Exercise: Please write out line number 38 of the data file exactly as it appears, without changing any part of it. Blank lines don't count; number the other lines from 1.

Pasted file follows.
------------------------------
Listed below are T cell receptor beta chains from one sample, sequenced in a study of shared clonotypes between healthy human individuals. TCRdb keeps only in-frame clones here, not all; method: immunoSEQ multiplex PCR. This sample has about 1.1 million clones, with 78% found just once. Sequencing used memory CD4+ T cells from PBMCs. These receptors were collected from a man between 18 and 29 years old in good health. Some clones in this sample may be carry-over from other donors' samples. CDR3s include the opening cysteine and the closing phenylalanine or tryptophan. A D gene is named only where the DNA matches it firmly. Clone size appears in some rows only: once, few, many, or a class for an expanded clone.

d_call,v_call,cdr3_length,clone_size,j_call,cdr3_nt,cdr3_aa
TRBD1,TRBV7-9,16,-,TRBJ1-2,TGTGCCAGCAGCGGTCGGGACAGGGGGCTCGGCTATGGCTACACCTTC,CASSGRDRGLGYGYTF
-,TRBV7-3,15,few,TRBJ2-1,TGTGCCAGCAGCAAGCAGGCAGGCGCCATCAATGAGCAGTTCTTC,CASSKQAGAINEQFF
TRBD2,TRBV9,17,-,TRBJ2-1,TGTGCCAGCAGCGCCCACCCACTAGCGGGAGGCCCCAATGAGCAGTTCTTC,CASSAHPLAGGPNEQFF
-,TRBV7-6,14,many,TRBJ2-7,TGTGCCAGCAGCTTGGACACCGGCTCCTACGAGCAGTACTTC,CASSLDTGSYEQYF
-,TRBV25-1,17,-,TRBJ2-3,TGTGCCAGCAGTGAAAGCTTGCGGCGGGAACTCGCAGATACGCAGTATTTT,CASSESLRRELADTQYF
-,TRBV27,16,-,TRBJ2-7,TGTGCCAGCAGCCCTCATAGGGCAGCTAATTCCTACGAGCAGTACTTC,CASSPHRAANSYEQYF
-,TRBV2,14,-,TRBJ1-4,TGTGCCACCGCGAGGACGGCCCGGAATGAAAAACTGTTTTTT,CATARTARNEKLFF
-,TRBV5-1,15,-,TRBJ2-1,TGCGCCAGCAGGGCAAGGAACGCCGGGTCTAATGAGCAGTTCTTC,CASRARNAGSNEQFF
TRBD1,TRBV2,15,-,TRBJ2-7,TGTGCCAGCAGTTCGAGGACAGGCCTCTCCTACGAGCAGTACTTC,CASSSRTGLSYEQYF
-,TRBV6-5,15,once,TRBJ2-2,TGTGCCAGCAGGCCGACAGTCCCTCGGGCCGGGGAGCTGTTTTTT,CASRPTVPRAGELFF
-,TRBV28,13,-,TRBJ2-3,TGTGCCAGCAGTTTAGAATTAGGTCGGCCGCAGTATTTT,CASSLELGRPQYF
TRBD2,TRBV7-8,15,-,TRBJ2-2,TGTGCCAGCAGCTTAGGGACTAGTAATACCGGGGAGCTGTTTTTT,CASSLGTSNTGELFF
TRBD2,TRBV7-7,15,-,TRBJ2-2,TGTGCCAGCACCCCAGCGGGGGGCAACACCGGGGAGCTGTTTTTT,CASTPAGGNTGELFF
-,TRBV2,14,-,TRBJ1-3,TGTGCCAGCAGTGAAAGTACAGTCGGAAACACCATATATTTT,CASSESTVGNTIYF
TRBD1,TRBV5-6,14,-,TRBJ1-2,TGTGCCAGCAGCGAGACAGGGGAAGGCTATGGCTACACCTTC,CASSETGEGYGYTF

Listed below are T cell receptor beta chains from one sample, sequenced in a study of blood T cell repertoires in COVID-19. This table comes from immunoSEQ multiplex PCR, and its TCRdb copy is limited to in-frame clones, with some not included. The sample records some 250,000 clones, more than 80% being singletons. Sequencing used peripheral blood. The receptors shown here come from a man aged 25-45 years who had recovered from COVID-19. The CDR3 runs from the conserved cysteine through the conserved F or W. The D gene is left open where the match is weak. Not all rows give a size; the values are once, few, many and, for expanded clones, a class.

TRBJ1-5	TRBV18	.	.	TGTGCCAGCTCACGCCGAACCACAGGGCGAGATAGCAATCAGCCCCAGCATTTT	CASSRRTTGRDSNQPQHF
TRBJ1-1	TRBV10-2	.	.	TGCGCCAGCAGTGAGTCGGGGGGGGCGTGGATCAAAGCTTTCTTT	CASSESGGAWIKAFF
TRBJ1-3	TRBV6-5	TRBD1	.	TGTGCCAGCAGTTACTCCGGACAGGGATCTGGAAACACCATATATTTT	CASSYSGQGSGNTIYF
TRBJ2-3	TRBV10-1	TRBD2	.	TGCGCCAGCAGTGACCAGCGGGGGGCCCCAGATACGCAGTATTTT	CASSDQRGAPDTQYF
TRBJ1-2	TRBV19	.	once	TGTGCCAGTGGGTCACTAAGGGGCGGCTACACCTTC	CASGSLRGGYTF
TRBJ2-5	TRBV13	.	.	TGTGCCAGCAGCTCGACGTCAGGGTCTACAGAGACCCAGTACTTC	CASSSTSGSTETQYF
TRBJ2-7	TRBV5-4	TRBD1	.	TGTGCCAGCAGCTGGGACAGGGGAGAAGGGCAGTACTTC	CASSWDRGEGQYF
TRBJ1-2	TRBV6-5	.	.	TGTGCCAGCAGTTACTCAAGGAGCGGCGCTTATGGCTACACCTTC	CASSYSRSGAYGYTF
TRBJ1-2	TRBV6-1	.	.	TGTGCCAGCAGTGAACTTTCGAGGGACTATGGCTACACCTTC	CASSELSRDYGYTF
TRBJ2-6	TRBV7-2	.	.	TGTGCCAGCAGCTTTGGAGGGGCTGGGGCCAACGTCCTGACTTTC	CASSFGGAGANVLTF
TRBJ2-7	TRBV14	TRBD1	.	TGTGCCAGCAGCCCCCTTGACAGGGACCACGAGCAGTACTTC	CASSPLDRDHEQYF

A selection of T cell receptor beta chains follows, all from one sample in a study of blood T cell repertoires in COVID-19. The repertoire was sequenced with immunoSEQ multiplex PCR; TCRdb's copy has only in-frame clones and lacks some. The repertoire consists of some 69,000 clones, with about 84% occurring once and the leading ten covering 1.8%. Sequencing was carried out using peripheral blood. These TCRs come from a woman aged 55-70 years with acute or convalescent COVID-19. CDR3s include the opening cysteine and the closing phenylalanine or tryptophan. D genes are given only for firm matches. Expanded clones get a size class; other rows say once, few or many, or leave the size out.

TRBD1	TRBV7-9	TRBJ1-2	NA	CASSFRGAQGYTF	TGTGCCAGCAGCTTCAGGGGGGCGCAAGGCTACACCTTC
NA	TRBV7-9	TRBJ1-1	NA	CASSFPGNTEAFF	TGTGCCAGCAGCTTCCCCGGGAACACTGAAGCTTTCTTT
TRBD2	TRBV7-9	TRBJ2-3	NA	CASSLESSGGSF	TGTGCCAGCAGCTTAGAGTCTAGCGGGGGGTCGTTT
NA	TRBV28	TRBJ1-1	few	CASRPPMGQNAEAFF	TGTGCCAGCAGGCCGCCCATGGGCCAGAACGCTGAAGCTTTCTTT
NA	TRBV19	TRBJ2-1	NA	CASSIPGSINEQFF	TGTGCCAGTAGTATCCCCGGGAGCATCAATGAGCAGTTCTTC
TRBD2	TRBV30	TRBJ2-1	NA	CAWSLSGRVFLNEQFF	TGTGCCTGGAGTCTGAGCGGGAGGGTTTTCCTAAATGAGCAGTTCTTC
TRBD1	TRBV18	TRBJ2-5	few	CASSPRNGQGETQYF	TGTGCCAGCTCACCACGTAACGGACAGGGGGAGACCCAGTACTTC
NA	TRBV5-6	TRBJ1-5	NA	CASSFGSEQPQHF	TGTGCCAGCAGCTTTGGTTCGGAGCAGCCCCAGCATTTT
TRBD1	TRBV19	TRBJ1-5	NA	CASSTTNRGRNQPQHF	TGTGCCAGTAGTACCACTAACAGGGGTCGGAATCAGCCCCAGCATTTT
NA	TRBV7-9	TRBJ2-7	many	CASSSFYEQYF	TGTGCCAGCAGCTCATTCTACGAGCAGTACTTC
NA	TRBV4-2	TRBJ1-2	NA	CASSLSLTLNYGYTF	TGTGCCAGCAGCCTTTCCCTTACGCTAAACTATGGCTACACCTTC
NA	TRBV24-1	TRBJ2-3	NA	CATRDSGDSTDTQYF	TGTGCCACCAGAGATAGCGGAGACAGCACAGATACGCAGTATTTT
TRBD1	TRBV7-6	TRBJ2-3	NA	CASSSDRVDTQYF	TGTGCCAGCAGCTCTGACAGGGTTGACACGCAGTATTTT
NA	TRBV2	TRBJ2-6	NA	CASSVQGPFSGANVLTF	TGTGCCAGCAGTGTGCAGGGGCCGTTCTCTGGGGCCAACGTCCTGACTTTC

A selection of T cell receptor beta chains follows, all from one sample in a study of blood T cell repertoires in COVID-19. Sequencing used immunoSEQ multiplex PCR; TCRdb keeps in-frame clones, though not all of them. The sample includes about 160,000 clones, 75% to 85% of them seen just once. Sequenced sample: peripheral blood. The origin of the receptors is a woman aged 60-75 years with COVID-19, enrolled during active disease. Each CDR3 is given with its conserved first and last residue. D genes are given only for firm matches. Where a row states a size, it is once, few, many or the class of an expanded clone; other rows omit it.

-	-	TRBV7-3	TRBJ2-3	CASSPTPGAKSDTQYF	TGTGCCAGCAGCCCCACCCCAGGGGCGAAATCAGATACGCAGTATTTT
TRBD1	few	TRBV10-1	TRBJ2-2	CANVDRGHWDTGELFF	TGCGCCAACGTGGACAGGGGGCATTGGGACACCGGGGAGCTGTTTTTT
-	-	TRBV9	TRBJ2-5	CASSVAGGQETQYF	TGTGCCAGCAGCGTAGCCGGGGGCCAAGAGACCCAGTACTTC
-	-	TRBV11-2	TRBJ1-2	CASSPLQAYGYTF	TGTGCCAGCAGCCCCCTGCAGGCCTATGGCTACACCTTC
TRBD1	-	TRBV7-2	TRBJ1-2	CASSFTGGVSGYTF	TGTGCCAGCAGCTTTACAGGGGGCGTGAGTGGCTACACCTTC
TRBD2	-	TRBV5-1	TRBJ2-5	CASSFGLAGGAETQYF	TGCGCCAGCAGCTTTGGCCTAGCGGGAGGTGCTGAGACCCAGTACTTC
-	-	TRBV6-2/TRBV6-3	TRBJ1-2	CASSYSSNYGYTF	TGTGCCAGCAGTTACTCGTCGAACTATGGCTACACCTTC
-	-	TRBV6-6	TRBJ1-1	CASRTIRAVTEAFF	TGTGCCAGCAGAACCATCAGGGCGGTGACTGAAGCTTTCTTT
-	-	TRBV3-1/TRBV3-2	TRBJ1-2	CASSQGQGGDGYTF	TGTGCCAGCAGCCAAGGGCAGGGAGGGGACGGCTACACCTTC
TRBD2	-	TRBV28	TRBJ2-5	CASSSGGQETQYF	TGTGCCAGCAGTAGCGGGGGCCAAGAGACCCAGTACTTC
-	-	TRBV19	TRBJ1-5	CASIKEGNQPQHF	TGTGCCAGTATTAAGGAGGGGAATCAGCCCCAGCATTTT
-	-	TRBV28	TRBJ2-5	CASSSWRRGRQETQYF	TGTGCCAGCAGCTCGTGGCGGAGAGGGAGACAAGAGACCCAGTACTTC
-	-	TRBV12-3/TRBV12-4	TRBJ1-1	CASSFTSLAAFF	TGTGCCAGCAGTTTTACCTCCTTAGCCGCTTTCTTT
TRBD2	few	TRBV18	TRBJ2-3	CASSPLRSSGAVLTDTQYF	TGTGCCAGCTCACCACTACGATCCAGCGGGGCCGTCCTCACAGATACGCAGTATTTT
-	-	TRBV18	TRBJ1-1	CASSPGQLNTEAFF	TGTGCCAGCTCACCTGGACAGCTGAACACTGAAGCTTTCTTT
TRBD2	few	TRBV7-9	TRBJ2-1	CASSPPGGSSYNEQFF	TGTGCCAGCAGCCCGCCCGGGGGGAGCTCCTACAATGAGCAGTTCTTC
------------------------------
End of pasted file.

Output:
NA	TRBV5-6	TRBJ1-5	NA	CASSFGSEQPQHF	TGTGCCAGCAGCTTTGGTTCGGAGCAGCCCCAGCATTTT